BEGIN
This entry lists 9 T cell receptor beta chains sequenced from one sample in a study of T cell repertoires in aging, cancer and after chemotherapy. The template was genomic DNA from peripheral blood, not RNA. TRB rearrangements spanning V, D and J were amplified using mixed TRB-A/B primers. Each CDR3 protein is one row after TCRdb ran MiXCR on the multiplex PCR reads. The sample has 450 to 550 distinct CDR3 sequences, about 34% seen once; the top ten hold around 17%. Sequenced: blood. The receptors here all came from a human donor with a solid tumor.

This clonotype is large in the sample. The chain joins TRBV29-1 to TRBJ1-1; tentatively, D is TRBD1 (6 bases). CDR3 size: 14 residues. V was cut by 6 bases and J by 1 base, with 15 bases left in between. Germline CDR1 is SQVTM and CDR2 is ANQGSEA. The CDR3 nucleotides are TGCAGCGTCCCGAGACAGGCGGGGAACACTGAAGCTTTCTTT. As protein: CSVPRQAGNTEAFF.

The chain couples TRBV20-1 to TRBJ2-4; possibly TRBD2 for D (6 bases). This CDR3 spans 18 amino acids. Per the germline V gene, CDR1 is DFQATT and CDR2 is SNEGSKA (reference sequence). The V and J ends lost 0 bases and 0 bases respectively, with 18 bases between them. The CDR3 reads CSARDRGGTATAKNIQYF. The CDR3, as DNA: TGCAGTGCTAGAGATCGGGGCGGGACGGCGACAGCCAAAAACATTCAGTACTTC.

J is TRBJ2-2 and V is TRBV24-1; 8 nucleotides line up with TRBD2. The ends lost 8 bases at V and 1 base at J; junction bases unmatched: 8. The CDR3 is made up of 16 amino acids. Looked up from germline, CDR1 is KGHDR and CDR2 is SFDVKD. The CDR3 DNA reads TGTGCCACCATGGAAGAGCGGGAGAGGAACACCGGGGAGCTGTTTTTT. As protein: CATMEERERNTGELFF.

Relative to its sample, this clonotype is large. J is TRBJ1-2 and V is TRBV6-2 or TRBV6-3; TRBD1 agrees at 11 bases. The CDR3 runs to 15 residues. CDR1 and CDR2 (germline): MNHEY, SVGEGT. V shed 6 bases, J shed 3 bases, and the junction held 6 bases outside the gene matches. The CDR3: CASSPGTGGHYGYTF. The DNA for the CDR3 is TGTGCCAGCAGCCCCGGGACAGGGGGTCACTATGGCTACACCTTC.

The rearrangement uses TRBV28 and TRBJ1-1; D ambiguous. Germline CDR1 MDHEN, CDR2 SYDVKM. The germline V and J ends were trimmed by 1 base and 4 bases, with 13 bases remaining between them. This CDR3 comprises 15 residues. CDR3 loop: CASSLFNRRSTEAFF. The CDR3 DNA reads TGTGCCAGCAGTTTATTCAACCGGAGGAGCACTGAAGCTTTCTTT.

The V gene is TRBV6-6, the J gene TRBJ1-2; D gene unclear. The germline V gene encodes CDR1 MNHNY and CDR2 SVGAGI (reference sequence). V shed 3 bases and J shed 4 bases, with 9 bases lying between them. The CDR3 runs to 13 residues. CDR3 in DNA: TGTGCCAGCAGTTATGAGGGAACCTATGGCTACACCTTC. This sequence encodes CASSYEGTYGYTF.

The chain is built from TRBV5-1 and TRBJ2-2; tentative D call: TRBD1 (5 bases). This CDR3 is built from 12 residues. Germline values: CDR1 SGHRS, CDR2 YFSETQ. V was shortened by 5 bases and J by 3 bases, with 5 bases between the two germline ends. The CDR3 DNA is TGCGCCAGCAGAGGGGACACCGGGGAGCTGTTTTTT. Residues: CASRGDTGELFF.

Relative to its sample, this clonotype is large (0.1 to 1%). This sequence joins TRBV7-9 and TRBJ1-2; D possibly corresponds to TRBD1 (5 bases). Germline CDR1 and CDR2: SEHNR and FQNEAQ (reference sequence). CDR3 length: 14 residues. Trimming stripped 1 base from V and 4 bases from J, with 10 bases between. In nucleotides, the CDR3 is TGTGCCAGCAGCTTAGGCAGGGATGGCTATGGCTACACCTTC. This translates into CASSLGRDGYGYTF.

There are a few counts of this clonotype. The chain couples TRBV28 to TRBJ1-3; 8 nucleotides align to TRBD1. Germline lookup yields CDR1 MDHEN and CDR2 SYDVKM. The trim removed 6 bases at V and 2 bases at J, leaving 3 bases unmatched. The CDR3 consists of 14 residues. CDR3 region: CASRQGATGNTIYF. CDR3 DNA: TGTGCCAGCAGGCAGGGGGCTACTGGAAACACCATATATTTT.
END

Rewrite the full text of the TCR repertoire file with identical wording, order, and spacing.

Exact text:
This entry lists 9 T cell receptor beta chains sequenced from one sample in a study of T cell repertoires in aging, cancer and after chemotherapy. The template was genomic DNA from peripheral blood, not RNA. TRB rearrangements spanning V, D and J were amplified using mixed TRB-A/B primers. Each CDR3 protein is one row after TCRdb ran MiXCR on the multiplex PCR reads. The sample has 450 to 550 distinct CDR3 sequences, about 34% seen once; the top ten hold around 17%. Sequenced: blood. The receptors here all came from a human donor with a solid tumor.

This clonotype is large in the sample. The chain joins TRBV29-1 to TRBJ1-1; tentatively, D is TRBD1 (6 bases). CDR3 size: 14 residues. V was cut by 6 bases and J by 1 base, with 15 bases left in between. Germline CDR1 is SQVTM and CDR2 is ANQGSEA. The CDR3 nucleotides are TGCAGCGTCCCGAGACAGGCGGGGAACACTGAAGCTTTCTTT. As protein: CSVPRQAGNTEAFF.

The chain couples TRBV20-1 to TRBJ2-4; possibly TRBD2 for D (6 bases). This CDR3 spans 18 amino acids. Per the germline V gene, CDR1 is DFQATT and CDR2 is SNEGSKA (reference sequence). The V and J ends lost 0 bases and 0 bases respectively, with 18 bases between them. The CDR3 reads CSARDRGGTATAKNIQYF. The CDR3, as DNA: TGCAGTGCTAGAGATCGGGGCGGGACGGCGACAGCCAAAAACATTCAGTACTTC.

J is TRBJ2-2 and V is TRBV24-1; 8 nucleotides line up with TRBD2. The ends lost 8 bases at V and 1 base at J; junction bases unmatched: 8. The CDR3 is made up of 16 amino acids. Looked up from germline, CDR1 is KGHDR and CDR2 is SFDVKD. The CDR3 DNA reads TGTGCCACCATGGAAGAGCGGGAGAGGAACACCGGGGAGCTGTTTTTT. As protein: CATMEERERNTGELFF.

Relative to its sample, this clonotype is large. J is TRBJ1-2 and V is TRBV6-2 or TRBV6-3; TRBD1 agrees at 11 bases. The CDR3 runs to 15 residues. CDR1 and CDR2 (germline): MNHEY, SVGEGT. V shed 6 bases, J shed 3 bases, and the junction held 6 bases outside the gene matches. The CDR3: CASSPGTGGHYGYTF. The DNA for the CDR3 is TGTGCCAGCAGCCCCGGGACAGGGGGTCACTATGGCTACACCTTC.

The rearrangement uses TRBV28 and TRBJ1-1; D ambiguous. Germline CDR1 MDHEN, CDR2 SYDVKM. The germline V and J ends were trimmed by 1 base and 4 bases, with 13 bases remaining between them. This CDR3 comprises 15 residues. CDR3 loop: CASSLFNRRSTEAFF. The CDR3 DNA reads TGTGCCAGCAGTTTATTCAACCGGAGGAGCACTGAAGCTTTCTTT.

The V gene is TRBV6-6, the J gene TRBJ1-2; D gene unclear. The germline V gene encodes CDR1 MNHNY and CDR2 SVGAGI (reference sequence). V shed 3 bases and J shed 4 bases, with 9 bases lying between them. The CDR3 runs to 13 residues. CDR3 in DNA: TGTGCCAGCAGTTATGAGGGAACCTATGGCTACACCTTC. This sequence encodes CASSYEGTYGYTF.

The chain is built from TRBV5-1 and TRBJ2-2; tentative D call: TRBD1 (5 bases). This CDR3 is built from 12 residues. Germline values: CDR1 SGHRS, CDR2 YFSETQ. V was shortened by 5 bases and J by 3 bases, with 5 bases between the two germline ends. The CDR3 DNA is TGCGCCAGCAGAGGGGACACCGGGGAGCTGTTTTTT. Residues: CASRGDTGELFF.

Relative to its sample, this clonotype is large (0.1 to 1%). This sequence joins TRBV7-9 and TRBJ1-2; D possibly corresponds to TRBD1 (5 bases). Germline CDR1 and CDR2: SEHNR and FQNEAQ (reference sequence). CDR3 length: 14 residues. Trimming stripped 1 base from V and 4 bases from J, with 10 bases between. In nucleotides, the CDR3 is TGTGCCAGCAGCTTAGGCAGGGATGGCTATGGCTACACCTTC. This translates into CASSLGRDGYGYTF.

There are a few counts of this clonotype. The chain couples TRBV28 to TRBJ1-3; 8 nucleotides align to TRBD1. Germline lookup yields CDR1 MDHEN and CDR2 SYDVKM. The trim removed 6 bases at V and 2 bases at J, leaving 3 bases unmatched. The CDR3 consists of 14 residues. CDR3 region: CASRQGATGNTIYF. CDR3 DNA: TGTGCCAGCAGGCAGGGGGCTACTGGAAACACCATATATTTT.